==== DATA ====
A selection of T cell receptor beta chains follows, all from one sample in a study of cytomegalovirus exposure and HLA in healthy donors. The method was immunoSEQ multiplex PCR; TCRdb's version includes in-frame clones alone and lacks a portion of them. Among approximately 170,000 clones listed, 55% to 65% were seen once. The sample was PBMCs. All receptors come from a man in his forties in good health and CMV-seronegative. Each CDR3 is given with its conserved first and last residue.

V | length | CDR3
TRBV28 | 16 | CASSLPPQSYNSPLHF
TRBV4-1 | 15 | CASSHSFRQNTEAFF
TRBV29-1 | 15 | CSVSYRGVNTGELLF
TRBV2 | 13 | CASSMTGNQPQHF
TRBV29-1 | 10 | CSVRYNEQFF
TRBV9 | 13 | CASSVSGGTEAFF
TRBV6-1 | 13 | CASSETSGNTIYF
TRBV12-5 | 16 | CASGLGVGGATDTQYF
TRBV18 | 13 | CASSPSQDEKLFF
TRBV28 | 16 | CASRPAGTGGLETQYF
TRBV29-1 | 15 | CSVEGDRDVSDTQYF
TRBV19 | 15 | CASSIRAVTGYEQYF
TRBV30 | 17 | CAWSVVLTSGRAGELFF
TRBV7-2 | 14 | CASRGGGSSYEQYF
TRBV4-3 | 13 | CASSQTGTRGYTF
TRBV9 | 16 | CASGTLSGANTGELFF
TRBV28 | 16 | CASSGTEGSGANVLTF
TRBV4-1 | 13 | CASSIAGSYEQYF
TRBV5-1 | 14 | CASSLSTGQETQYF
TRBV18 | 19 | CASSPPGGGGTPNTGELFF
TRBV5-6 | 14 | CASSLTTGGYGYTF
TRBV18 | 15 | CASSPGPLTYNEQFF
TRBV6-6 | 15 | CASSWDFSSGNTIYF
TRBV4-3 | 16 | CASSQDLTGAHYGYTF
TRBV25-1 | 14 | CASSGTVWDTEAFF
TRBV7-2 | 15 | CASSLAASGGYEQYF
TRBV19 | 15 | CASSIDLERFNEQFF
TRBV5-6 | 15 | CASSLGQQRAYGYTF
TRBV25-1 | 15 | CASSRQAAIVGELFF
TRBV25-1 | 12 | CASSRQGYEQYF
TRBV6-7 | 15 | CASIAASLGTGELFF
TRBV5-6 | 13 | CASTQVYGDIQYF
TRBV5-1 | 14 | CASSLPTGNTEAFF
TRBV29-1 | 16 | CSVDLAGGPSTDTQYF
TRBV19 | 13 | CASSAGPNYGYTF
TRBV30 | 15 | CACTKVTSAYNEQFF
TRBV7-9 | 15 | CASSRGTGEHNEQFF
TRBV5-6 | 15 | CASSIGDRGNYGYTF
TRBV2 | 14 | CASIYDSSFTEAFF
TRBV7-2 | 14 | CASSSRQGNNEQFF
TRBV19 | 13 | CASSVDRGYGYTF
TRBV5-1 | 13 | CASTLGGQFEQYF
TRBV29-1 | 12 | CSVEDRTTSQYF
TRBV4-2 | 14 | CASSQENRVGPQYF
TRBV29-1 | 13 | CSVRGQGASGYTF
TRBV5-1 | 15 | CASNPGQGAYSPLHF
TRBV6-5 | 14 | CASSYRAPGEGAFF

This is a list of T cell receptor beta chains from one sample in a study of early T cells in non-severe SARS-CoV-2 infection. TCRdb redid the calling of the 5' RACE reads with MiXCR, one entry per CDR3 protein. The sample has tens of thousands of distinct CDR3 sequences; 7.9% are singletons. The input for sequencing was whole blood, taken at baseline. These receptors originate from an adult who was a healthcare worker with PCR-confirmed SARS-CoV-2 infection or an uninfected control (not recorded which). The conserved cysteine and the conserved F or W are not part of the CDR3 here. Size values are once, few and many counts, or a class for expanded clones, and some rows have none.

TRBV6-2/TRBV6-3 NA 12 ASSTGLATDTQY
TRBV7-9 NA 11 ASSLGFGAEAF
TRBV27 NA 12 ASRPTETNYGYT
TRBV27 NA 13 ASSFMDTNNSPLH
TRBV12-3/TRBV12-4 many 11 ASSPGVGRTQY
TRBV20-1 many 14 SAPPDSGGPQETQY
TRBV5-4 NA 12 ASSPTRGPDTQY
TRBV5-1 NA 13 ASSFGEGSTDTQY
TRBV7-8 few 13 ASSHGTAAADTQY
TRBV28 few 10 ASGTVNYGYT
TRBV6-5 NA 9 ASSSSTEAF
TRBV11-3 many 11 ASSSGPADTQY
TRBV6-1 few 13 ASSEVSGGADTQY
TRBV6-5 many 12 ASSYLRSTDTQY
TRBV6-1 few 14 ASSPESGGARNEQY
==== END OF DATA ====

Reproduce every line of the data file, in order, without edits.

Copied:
A selection of T cell receptor beta chains follows, all from one sample in a study of cytomegalovirus exposure and HLA in healthy donors. The method was immunoSEQ multiplex PCR; TCRdb's version includes in-frame clones alone and lacks a portion of them. Among approximately 170,000 clones listed, 55% to 65% were seen once. The sample was PBMCs. All receptors come from a man in his forties in good health and CMV-seronegative. Each CDR3 is given with its conserved first and last residue.

V | length | CDR3
TRBV28 | 16 | CASSLPPQSYNSPLHF
TRBV4-1 | 15 | CASSHSFRQNTEAFF
TRBV29-1 | 15 | CSVSYRGVNTGELLF
TRBV2 | 13 | CASSMTGNQPQHF
TRBV29-1 | 10 | CSVRYNEQFF
TRBV9 | 13 | CASSVSGGTEAFF
TRBV6-1 | 13 | CASSETSGNTIYF
TRBV12-5 | 16 | CASGLGVGGATDTQYF
TRBV18 | 13 | CASSPSQDEKLFF
TRBV28 | 16 | CASRPAGTGGLETQYF
TRBV29-1 | 15 | CSVEGDRDVSDTQYF
TRBV19 | 15 | CASSIRAVTGYEQYF
TRBV30 | 17 | CAWSVVLTSGRAGELFF
TRBV7-2 | 14 | CASRGGGSSYEQYF
TRBV4-3 | 13 | CASSQTGTRGYTF
TRBV9 | 16 | CASGTLSGANTGELFF
TRBV28 | 16 | CASSGTEGSGANVLTF
TRBV4-1 | 13 | CASSIAGSYEQYF
TRBV5-1 | 14 | CASSLSTGQETQYF
TRBV18 | 19 | CASSPPGGGGTPNTGELFF
TRBV5-6 | 14 | CASSLTTGGYGYTF
TRBV18 | 15 | CASSPGPLTYNEQFF
TRBV6-6 | 15 | CASSWDFSSGNTIYF
TRBV4-3 | 16 | CASSQDLTGAHYGYTF
TRBV25-1 | 14 | CASSGTVWDTEAFF
TRBV7-2 | 15 | CASSLAASGGYEQYF
TRBV19 | 15 | CASSIDLERFNEQFF
TRBV5-6 | 15 | CASSLGQQRAYGYTF
TRBV25-1 | 15 | CASSRQAAIVGELFF
TRBV25-1 | 12 | CASSRQGYEQYF
TRBV6-7 | 15 | CASIAASLGTGELFF
TRBV5-6 | 13 | CASTQVYGDIQYF
TRBV5-1 | 14 | CASSLPTGNTEAFF
TRBV29-1 | 16 | CSVDLAGGPSTDTQYF
TRBV19 | 13 | CASSAGPNYGYTF
TRBV30 | 15 | CACTKVTSAYNEQFF
TRBV7-9 | 15 | CASSRGTGEHNEQFF
TRBV5-6 | 15 | CASSIGDRGNYGYTF
TRBV2 | 14 | CASIYDSSFTEAFF
TRBV7-2 | 14 | CASSSRQGNNEQFF
TRBV19 | 13 | CASSVDRGYGYTF
TRBV5-1 | 13 | CASTLGGQFEQYF
TRBV29-1 | 12 | CSVEDRTTSQYF
TRBV4-2 | 14 | CASSQENRVGPQYF
TRBV29-1 | 13 | CSVRGQGASGYTF
TRBV5-1 | 15 | CASNPGQGAYSPLHF
TRBV6-5 | 14 | CASSYRAPGEGAFF

This is a list of T cell receptor beta chains from one sample in a study of early T cells in non-severe SARS-CoV-2 infection. TCRdb redid the calling of the 5' RACE reads with MiXCR, one entry per CDR3 protein. The sample has tens of thousands of distinct CDR3 sequences; 7.9% are singletons. The input for sequencing was whole blood, taken at baseline. These receptors originate from an adult who was a healthcare worker with PCR-confirmed SARS-CoV-2 infection or an uninfected control (not recorded which). The conserved cysteine and the conserved F or W are not part of the CDR3 here. Size values are once, few and many counts, or a class for expanded clones, and some rows have none.

TRBV6-2/TRBV6-3 NA 12 ASSTGLATDTQY
TRBV7-9 NA 11 ASSLGFGAEAF
TRBV27 NA 12 ASRPTETNYGYT
TRBV27 NA 13 ASSFMDTNNSPLH
TRBV12-3/TRBV12-4 many 11 ASSPGVGRTQY
TRBV20-1 many 14 SAPPDSGGPQETQY
TRBV5-4 NA 12 ASSPTRGPDTQY
TRBV5-1 NA 13 ASSFGEGSTDTQY
TRBV7-8 few 13 ASSHGTAAADTQY
TRBV28 few 10 ASGTVNYGYT
TRBV6-5 NA 9 ASSSSTEAF
TRBV11-3 many 11 ASSSGPADTQY
TRBV6-1 few 13 ASSEVSGGADTQY
TRBV6-5 many 12 ASSYLRSTDTQY
TRBV6-1 few 14 ASSPESGGARNEQY